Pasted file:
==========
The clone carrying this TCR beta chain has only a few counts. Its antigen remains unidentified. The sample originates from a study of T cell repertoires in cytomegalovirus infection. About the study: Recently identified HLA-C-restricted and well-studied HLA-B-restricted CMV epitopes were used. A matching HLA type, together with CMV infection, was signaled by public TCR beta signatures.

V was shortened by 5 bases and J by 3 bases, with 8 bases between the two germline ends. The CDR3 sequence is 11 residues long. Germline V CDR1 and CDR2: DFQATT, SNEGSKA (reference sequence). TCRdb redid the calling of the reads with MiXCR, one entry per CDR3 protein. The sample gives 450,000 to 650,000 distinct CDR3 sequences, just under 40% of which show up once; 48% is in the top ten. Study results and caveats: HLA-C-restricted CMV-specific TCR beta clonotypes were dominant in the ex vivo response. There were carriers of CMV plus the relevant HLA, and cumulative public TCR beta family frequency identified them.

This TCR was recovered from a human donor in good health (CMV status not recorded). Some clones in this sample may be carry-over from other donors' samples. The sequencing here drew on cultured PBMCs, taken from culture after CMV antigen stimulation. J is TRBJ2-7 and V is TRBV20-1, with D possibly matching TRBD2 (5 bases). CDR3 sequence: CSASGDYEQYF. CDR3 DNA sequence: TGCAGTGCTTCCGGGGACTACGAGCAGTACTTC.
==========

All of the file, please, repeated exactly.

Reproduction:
The clone carrying this TCR beta chain has only a few counts. Its antigen remains unidentified. The sample originates from a study of T cell repertoires in cytomegalovirus infection. About the study: Recently identified HLA-C-restricted and well-studied HLA-B-restricted CMV epitopes were used. A matching HLA type, together with CMV infection, was signaled by public TCR beta signatures.

V was shortened by 5 bases and J by 3 bases, with 8 bases between the two germline ends. The CDR3 sequence is 11 residues long. Germline V CDR1 and CDR2: DFQATT, SNEGSKA (reference sequence). TCRdb redid the calling of the reads with MiXCR, one entry per CDR3 protein. The sample gives 450,000 to 650,000 distinct CDR3 sequences, just under 40% of which show up once; 48% is in the top ten. Study results and caveats: HLA-C-restricted CMV-specific TCR beta clonotypes were dominant in the ex vivo response. There were carriers of CMV plus the relevant HLA, and cumulative public TCR beta family frequency identified them.

This TCR was recovered from a human donor in good health (CMV status not recorded). Some clones in this sample may be carry-over from other donors' samples. The sequencing here drew on cultured PBMCs, taken from culture after CMV antigen stimulation. J is TRBJ2-7 and V is TRBV20-1, with D possibly matching TRBD2 (5 bases). CDR3 sequence: CSASGDYEQYF. CDR3 DNA sequence: TGCAGTGCTTCCGGGGACTACGAGCAGTACTTC.